Thus -- If a co-worker or the client must be able to run what I write, I usually have to write it for SPSS. This is especially true when my "end user" is a client. I can cajole or bully my way into getting a co-worker to install R. The fact that I am also our IT guy helps here. But, I can't ask a government client to install and use a program he/she is not familiar with. And I just checked -- This is a bad time to be out of a job.

    Fortunately for me, most of these "analyses" are relatively trivial and PSPP is advancing rapidly enough that I can do more and more of what I need to through PSPP. The big stuff usually requires context / written analysis / accompaniment so I just use R and save myself the headache of trying to do anything even remotely complicated in SPSS/PSPP. All that being said, I just upgraded my home machine (the one I am on right now) to 10.10 and noticed that PSPP/psppire is still 0.6.2. I thought they had released 0.7.x.

    Rats, I was hoping to avoid compiling that one by hand.
    Please Insert Funny Statement Here.

  9. #9
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    Re: An open source replacement for SAS

    Quote Originally Posted by gunksta View Post
    In a nutshell --
    Thanks for the useful response. I fully understand the position.

    Graham

  10. #10
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    Re: An open source replacement for SAS

    Quote Originally Posted by gunksta View Post
    In a nutshell -- I consider myself a social worker / social scientist and my business card claims I am a policy analyst; but at the end of the day, I work for a consulting firm. We specialize in human services such as child welfare, elder care, etc. As a consultant, I sometimes (often) have to do what I am told to do, rather than what I want to do. In the context of this discussion, it is important to remember that SPSS (now PASW) is the 800 pound gorilla among social scientists and government researchers (at least in the US). I should also note that they like to use Access (dear god) and SQL Server (hey, it's better than Access).

    I am the only analyst in the company comfortable using R for anything more difficult than a glorified calculator. Many of my co-workers prefer the annoying point-and-click goodness that comes attached to SPSS. There are a couple of people I can give my scripts to and they can use them, but for most of my co-workers, R lacks the vanilla-sugary frosting necessary for me to be comfortable telling them to:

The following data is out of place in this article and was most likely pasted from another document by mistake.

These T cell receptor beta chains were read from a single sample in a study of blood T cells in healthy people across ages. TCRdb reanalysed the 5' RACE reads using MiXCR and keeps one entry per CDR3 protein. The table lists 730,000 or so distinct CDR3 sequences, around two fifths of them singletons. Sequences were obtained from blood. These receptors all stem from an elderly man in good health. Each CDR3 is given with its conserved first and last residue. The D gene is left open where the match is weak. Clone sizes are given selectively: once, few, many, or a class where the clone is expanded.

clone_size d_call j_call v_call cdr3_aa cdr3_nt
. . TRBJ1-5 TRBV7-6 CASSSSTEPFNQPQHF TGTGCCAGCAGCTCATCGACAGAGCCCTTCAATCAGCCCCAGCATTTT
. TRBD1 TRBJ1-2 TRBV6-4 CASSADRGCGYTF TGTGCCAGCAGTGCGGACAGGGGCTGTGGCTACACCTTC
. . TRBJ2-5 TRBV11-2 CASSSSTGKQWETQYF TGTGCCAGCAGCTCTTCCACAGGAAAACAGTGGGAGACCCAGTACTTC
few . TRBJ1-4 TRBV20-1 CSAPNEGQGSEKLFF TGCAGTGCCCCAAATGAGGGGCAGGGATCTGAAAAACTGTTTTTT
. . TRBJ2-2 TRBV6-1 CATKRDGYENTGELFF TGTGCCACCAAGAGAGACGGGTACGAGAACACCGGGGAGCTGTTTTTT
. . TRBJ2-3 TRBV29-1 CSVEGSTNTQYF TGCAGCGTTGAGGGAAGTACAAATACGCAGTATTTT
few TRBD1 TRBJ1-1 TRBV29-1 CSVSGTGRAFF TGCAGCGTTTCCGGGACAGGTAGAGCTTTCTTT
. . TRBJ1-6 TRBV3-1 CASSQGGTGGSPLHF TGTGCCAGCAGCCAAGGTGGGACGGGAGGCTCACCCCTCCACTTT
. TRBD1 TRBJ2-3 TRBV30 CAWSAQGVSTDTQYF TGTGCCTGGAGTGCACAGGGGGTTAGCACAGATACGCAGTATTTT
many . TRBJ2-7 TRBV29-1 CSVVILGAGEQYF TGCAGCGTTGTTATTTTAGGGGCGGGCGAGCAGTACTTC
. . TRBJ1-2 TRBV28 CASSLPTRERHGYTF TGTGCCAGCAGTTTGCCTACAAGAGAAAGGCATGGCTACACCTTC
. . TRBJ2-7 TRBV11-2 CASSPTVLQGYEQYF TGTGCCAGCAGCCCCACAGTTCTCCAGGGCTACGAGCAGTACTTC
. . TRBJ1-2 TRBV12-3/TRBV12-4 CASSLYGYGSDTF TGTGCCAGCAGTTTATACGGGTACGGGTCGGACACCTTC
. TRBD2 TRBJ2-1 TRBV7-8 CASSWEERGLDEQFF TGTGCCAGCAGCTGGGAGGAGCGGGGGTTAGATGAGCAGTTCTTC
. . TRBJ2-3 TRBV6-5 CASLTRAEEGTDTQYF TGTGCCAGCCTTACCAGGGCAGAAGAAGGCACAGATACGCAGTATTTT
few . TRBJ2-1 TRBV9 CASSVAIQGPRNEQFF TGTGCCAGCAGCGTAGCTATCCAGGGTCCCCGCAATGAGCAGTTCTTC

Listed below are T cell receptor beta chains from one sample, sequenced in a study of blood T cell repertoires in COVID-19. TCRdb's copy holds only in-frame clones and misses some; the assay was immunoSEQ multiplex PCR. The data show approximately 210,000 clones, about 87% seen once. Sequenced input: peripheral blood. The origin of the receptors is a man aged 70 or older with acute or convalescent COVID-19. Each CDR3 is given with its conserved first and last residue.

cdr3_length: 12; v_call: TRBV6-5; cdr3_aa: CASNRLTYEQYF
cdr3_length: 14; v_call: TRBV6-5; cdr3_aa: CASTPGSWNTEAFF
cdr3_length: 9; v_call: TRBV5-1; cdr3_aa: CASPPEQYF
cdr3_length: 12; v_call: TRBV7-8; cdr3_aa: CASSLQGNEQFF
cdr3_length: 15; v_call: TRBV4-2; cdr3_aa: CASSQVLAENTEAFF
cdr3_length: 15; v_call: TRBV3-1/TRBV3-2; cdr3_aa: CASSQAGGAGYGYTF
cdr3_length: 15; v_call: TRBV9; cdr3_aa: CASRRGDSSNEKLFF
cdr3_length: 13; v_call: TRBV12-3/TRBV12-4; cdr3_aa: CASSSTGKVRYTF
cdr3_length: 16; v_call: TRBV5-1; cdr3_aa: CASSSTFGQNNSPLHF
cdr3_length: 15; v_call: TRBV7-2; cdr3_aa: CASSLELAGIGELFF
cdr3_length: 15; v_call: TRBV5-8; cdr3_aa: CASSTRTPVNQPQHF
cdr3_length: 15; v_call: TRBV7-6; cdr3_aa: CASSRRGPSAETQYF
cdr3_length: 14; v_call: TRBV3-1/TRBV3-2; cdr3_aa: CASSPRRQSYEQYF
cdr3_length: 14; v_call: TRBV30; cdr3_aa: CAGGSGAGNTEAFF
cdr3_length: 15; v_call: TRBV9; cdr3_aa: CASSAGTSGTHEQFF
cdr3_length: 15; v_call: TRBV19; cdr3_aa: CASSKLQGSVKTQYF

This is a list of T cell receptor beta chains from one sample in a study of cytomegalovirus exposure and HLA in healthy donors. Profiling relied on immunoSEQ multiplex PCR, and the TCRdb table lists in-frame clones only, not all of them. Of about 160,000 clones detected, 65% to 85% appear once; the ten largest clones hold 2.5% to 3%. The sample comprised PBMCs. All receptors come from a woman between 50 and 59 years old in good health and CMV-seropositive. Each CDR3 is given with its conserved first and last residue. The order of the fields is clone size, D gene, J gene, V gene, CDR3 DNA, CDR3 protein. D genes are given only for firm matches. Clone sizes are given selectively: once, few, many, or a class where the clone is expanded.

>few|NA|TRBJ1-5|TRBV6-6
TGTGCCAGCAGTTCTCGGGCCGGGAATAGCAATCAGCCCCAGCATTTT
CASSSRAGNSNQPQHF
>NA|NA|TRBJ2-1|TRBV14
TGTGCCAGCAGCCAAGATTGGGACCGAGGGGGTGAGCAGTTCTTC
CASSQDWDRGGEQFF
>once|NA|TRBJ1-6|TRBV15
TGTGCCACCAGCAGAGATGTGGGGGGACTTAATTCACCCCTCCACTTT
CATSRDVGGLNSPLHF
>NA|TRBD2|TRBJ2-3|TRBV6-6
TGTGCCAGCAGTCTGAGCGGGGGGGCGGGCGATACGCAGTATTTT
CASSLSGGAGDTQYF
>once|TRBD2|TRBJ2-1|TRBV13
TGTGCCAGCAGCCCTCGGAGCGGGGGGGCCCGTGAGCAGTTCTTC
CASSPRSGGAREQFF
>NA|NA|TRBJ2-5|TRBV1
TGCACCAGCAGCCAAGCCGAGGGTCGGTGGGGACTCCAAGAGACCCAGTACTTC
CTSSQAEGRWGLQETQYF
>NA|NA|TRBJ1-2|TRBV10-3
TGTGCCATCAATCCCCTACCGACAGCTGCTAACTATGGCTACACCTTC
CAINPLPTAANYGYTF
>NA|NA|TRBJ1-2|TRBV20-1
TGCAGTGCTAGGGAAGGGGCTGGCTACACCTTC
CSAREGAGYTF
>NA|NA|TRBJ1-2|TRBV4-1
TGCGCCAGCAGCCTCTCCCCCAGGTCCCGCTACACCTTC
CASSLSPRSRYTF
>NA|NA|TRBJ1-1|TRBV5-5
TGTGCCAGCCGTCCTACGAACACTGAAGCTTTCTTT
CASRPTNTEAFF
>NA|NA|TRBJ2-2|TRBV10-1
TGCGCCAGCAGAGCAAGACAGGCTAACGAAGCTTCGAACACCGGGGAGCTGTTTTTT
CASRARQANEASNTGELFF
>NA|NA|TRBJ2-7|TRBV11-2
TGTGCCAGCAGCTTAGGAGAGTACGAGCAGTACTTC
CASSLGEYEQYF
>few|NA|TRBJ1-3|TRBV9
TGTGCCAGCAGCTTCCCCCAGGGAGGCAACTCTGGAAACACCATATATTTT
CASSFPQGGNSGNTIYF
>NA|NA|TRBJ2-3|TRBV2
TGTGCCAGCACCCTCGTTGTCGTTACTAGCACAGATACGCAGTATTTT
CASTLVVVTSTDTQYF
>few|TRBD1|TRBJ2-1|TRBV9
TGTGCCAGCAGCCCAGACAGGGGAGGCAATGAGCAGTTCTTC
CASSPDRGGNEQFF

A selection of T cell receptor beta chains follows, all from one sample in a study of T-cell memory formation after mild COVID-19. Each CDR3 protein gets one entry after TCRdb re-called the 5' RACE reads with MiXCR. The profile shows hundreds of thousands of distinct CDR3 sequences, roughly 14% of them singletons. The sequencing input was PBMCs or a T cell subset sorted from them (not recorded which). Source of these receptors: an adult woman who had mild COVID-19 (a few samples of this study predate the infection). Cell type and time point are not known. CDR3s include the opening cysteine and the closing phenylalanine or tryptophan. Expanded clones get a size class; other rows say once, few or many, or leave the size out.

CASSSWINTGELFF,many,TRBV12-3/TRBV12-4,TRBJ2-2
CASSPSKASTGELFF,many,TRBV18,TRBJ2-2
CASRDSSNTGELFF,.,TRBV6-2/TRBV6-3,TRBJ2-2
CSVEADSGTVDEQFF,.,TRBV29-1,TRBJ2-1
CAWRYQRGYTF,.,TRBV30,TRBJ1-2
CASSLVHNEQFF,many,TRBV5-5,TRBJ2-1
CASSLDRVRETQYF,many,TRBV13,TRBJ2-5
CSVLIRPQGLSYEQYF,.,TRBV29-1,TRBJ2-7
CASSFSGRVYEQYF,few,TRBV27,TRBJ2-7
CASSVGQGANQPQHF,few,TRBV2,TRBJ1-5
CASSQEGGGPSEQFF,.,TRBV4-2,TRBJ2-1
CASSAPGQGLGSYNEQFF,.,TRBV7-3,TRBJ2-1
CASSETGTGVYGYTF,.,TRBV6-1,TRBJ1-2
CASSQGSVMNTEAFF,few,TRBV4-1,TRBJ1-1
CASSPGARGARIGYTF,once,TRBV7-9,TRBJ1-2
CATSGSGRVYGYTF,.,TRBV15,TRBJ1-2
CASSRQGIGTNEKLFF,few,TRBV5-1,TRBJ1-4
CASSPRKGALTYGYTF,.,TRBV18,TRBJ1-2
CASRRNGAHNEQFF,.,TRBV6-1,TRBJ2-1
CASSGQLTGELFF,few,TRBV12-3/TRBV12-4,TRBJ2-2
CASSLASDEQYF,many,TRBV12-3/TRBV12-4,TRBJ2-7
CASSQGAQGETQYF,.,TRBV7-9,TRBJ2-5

1. Install it,
    2. Run a prepared script.

    Thus -- If a co-worker or the client must be able to run what I write, I usually have to write it for SPSS. This is especially true when my "end user" is a client. I can cajole or bully my way into getting a co-worker to install R. The fact that I am also our IT guy helps here. But, I can't ask a government client to install and use a program he/she is not familiar with. And I just checked -- This is a bad time to be out of a job.

    Fortunately for me, most of these "analyses" are relatively trivial and PSPP is advancing rapidly enough that I can do more and more of what I need to through PSPP. The big stuff usually requires context / written analysis / accompaniment so I just use R and save myself the headache of trying to do anything even remotely complicated in SPSS/PSPP. All that being said, I just upgraded my home machine (the one I am on right now) to 10.10 and noticed that PSPP/psppire is still 0.6.2. I thought they had released 0.7.x.

    Rats, I was hoping to avoid compiling that one by hand.
    Great explanation, thanks for sharing. I wonder if this will change in the future or not. Whether the change will come from people becoming more tech savy nd more friendly with programming and not clicking or perhaps R will develop a better GUI (via Revolutions?). It will be interesting to see.